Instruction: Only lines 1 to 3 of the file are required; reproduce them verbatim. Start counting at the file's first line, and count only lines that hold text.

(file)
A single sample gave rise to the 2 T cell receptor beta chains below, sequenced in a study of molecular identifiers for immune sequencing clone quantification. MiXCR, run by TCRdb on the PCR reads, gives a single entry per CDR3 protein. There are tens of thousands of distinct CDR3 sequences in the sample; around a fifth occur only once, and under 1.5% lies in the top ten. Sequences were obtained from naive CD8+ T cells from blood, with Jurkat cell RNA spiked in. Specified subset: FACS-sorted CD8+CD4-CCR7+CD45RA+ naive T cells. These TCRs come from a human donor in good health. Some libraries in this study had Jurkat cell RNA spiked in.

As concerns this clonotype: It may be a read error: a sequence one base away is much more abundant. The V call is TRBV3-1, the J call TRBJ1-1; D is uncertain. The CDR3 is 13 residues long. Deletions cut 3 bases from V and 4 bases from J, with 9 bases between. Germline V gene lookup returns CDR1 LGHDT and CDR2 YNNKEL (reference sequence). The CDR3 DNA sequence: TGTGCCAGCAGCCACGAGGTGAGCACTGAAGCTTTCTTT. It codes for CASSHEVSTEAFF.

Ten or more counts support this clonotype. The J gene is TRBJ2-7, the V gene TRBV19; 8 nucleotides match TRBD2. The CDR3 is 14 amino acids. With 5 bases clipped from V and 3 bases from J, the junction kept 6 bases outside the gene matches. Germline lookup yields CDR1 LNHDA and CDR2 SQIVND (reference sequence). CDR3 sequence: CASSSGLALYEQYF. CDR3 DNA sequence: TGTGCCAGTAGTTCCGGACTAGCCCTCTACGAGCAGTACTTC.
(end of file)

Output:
A single sample gave rise to the 2 T cell receptor beta chains below, sequenced in a study of molecular identifiers for immune sequencing clone quantification. MiXCR, run by TCRdb on the PCR reads, gives a single entry per CDR3 protein. There are tens of thousands of distinct CDR3 sequences in the sample; around a fifth occur only once, and under 1.5% lies in the top ten. Sequences were obtained from naive CD8+ T cells from blood, with Jurkat cell RNA spiked in. Specified subset: FACS-sorted CD8+CD4-CCR7+CD45RA+ naive T cells. These TCRs come from a human donor in good health. Some libraries in this study had Jurkat cell RNA spiked in.

As concerns this clonotype: It may be a read error: a sequence one base away is much more abundant. The V call is TRBV3-1, the J call TRBJ1-1; D is uncertain. The CDR3 is 13 residues long. Deletions cut 3 bases from V and 4 bases from J, with 9 bases between. Germline V gene lookup returns CDR1 LGHDT and CDR2 YNNKEL (reference sequence). The CDR3 DNA sequence: TGTGCCAGCAGCCACGAGGTGAGCACTGAAGCTTTCTTT. It codes for CASSHEVSTEAFF.

Ten or more counts support this clonotype. The J gene is TRBJ2-7, the V gene TRBV19; 8 nucleotides match TRBD2. The CDR3 is 14 amino acids. With 5 bases clipped from V and 3 bases from J, the junction kept 6 bases outside the gene matches. Germline lookup yields CDR1 LNHDA and CDR2 SQIVND (reference sequence). CDR3 sequence: CASSSGLALYEQYF. CDR3 DNA sequence: TGTGCCAGTAGTTCCGGACTAGCCCTCTACGAGCAGTACTTC.